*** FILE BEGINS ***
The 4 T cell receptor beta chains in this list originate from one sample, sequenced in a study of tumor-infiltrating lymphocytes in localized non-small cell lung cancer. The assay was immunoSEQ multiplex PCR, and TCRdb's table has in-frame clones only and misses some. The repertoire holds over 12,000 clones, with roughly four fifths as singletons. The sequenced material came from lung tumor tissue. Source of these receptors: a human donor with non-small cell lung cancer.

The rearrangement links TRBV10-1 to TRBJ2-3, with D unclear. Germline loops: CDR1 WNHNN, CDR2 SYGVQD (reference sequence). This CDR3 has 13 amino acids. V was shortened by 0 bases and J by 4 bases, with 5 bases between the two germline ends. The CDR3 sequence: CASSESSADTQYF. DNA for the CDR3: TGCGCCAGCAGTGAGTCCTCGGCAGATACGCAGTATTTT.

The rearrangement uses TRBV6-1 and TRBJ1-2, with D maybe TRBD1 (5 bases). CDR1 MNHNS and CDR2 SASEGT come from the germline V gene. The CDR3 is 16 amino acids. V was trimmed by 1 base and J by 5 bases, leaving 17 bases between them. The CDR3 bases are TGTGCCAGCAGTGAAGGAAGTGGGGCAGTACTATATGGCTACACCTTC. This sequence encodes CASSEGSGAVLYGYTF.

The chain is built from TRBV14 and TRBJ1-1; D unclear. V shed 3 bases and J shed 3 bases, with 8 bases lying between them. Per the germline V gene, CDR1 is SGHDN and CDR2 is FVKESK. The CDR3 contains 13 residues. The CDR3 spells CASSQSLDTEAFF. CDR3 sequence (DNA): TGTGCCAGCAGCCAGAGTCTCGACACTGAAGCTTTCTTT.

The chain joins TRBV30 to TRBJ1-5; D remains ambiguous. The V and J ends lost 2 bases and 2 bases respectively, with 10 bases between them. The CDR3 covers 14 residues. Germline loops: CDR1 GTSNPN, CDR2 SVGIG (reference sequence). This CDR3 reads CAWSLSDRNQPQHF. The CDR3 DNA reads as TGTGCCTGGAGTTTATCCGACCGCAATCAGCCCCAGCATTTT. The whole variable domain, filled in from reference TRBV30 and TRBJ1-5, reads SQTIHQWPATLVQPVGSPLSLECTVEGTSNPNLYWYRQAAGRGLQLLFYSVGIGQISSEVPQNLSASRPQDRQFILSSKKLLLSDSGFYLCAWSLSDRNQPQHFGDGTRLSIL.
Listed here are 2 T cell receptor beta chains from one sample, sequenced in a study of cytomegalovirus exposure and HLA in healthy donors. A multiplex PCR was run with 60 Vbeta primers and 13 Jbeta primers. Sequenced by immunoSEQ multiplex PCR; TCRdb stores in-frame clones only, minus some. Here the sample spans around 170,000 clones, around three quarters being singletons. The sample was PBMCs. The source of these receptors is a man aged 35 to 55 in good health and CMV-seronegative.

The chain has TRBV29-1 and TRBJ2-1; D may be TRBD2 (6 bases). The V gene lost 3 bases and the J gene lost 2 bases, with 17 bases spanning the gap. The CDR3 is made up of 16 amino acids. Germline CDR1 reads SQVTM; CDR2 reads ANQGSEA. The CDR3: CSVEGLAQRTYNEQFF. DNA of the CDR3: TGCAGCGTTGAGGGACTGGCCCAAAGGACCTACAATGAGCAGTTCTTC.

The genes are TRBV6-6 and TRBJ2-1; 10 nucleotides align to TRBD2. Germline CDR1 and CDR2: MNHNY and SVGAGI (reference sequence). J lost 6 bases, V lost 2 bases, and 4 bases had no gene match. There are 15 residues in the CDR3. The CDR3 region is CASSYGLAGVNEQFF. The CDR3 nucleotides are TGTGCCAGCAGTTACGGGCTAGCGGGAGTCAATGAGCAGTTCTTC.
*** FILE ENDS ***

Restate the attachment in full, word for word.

The 4 T cell receptor beta chains in this list originate from one sample, sequenced in a study of tumor-infiltrating lymphocytes in localized non-small cell lung cancer. The assay was immunoSEQ multiplex PCR, and TCRdb's table has in-frame clones only and misses some. The repertoire holds over 12,000 clones, with roughly four fifths as singletons. The sequenced material came from lung tumor tissue. Source of these receptors: a human donor with non-small cell lung cancer.

The rearrangement links TRBV10-1 to TRBJ2-3, with D unclear. Germline loops: CDR1 WNHNN, CDR2 SYGVQD (reference sequence). This CDR3 has 13 amino acids. V was shortened by 0 bases and J by 4 bases, with 5 bases between the two germline ends. The CDR3 sequence: CASSESSADTQYF. DNA for the CDR3: TGCGCCAGCAGTGAGTCCTCGGCAGATACGCAGTATTTT.

The rearrangement uses TRBV6-1 and TRBJ1-2, with D maybe TRBD1 (5 bases). CDR1 MNHNS and CDR2 SASEGT come from the germline V gene. The CDR3 is 16 amino acids. V was trimmed by 1 base and J by 5 bases, leaving 17 bases between them. The CDR3 bases are TGTGCCAGCAGTGAAGGAAGTGGGGCAGTACTATATGGCTACACCTTC. This sequence encodes CASSEGSGAVLYGYTF.

The chain is built from TRBV14 and TRBJ1-1; D unclear. V shed 3 bases and J shed 3 bases, with 8 bases lying between them. Per the germline V gene, CDR1 is SGHDN and CDR2 is FVKESK. The CDR3 contains 13 residues. The CDR3 spells CASSQSLDTEAFF. CDR3 sequence (DNA): TGTGCCAGCAGCCAGAGTCTCGACACTGAAGCTTTCTTT.

The chain joins TRBV30 to TRBJ1-5; D remains ambiguous. The V and J ends lost 2 bases and 2 bases respectively, with 10 bases between them. The CDR3 covers 14 residues. Germline loops: CDR1 GTSNPN, CDR2 SVGIG (reference sequence). This CDR3 reads CAWSLSDRNQPQHF. The CDR3 DNA reads as TGTGCCTGGAGTTTATCCGACCGCAATCAGCCCCAGCATTTT. The whole variable domain, filled in from reference TRBV30 and TRBJ1-5, reads SQTIHQWPATLVQPVGSPLSLECTVEGTSNPNLYWYRQAAGRGLQLLFYSVGIGQISSEVPQNLSASRPQDRQFILSSKKLLLSDSGFYLCAWSLSDRNQPQHFGDGTRLSIL.
Listed here are 2 T cell receptor beta chains from one sample, sequenced in a study of cytomegalovirus exposure and HLA in healthy donors. A multiplex PCR was run with 60 Vbeta primers and 13 Jbeta primers. Sequenced by immunoSEQ multiplex PCR; TCRdb stores in-frame clones only, minus some. Here the sample spans around 170,000 clones, around three quarters being singletons. The sample was PBMCs. The source of these receptors is a man aged 35 to 55 in good health and CMV-seronegative.

The chain has TRBV29-1 and TRBJ2-1; D may be TRBD2 (6 bases). The V gene lost 3 bases and the J gene lost 2 bases, with 17 bases spanning the gap. The CDR3 is made up of 16 amino acids. Germline CDR1 reads SQVTM; CDR2 reads ANQGSEA. The CDR3: CSVEGLAQRTYNEQFF. DNA of the CDR3: TGCAGCGTTGAGGGACTGGCCCAAAGGACCTACAATGAGCAGTTCTTC.

The genes are TRBV6-6 and TRBJ2-1; 10 nucleotides align to TRBD2. Germline CDR1 and CDR2: MNHNY and SVGAGI (reference sequence). J lost 6 bases, V lost 2 bases, and 4 bases had no gene match. There are 15 residues in the CDR3. The CDR3 region is CASSYGLAGVNEQFF. The CDR3 nucleotides are TGTGCCAGCAGTTACGGGCTAGCGGGAGTCAATGAGCAGTTCTTC.